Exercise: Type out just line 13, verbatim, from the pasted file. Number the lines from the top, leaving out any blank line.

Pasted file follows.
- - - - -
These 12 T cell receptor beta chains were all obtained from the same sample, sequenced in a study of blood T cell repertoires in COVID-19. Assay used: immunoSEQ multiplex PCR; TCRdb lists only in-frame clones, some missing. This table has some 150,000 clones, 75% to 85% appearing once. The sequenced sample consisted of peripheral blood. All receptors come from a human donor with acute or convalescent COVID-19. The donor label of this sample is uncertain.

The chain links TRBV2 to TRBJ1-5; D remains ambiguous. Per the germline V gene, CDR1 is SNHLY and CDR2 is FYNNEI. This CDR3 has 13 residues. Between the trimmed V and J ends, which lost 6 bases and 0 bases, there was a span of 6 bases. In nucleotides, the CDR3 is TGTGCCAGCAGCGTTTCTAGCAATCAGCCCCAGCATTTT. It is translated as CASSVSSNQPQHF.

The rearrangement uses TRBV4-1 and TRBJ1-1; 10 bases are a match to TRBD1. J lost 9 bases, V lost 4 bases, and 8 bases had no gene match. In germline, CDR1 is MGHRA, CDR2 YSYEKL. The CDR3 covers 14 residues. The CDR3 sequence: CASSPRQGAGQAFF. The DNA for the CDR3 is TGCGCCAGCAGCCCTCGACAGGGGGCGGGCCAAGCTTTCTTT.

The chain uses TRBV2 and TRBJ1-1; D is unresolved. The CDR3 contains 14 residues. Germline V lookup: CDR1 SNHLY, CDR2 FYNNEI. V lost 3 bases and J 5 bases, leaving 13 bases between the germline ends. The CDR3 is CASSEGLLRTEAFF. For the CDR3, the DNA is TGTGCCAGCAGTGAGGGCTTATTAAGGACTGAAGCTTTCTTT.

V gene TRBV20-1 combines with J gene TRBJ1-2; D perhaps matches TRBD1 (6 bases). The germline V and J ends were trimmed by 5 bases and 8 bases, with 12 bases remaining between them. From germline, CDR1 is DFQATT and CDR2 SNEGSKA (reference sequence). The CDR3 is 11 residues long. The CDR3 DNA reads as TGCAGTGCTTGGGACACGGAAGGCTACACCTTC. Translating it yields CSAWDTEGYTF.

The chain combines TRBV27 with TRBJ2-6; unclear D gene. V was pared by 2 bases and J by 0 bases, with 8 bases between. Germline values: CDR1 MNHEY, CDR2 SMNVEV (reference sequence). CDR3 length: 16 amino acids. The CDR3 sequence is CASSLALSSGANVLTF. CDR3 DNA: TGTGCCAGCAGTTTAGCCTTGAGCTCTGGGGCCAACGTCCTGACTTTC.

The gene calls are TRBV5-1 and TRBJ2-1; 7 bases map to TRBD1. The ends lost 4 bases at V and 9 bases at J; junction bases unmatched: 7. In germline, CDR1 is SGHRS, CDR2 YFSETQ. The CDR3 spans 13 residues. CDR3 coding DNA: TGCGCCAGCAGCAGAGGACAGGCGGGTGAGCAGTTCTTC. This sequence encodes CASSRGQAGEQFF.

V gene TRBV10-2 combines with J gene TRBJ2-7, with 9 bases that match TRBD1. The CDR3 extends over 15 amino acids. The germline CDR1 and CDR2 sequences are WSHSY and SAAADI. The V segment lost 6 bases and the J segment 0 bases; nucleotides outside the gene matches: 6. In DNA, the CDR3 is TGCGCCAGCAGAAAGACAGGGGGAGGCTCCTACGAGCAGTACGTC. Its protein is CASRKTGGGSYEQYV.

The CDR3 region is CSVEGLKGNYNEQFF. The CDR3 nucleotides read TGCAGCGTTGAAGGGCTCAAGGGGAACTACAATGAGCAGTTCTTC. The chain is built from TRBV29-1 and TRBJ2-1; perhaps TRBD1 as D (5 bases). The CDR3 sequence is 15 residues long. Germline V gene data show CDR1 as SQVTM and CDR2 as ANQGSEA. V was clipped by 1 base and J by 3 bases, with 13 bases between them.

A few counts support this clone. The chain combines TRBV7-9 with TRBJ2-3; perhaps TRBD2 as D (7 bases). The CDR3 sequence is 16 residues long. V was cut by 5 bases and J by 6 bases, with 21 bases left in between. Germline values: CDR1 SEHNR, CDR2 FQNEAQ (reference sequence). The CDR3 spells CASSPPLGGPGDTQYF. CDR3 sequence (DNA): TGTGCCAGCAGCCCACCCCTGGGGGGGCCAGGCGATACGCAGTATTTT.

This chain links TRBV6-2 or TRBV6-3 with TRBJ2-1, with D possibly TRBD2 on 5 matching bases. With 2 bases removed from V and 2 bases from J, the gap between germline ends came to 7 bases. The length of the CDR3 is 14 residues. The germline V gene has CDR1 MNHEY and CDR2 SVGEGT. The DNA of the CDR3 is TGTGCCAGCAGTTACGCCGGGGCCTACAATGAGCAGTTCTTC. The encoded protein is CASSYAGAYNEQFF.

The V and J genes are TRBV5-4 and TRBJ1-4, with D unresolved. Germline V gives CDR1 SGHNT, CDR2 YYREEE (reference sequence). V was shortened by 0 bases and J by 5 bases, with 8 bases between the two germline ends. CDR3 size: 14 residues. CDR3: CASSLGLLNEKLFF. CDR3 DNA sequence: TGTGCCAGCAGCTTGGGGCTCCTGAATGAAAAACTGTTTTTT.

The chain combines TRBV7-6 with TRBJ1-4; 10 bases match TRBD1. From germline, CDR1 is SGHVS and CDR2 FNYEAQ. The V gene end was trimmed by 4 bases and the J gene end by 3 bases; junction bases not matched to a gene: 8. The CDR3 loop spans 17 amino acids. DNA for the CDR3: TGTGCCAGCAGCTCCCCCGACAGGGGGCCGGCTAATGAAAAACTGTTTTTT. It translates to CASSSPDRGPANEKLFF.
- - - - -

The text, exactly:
The chain combines TRBV7-6 with TRBJ1-4; 10 bases match TRBD1. From germline, CDR1 is SGHVS and CDR2 FNYEAQ. The V gene end was trimmed by 4 bases and the J gene end by 3 bases; junction bases not matched to a gene: 8. The CDR3 loop spans 17 amino acids. DNA for the CDR3: TGTGCCAGCAGCTCCCCCGACAGGGGGCCGGCTAATGAAAAACTGTTTTTT. It translates to CASSSPDRGPANEKLFF.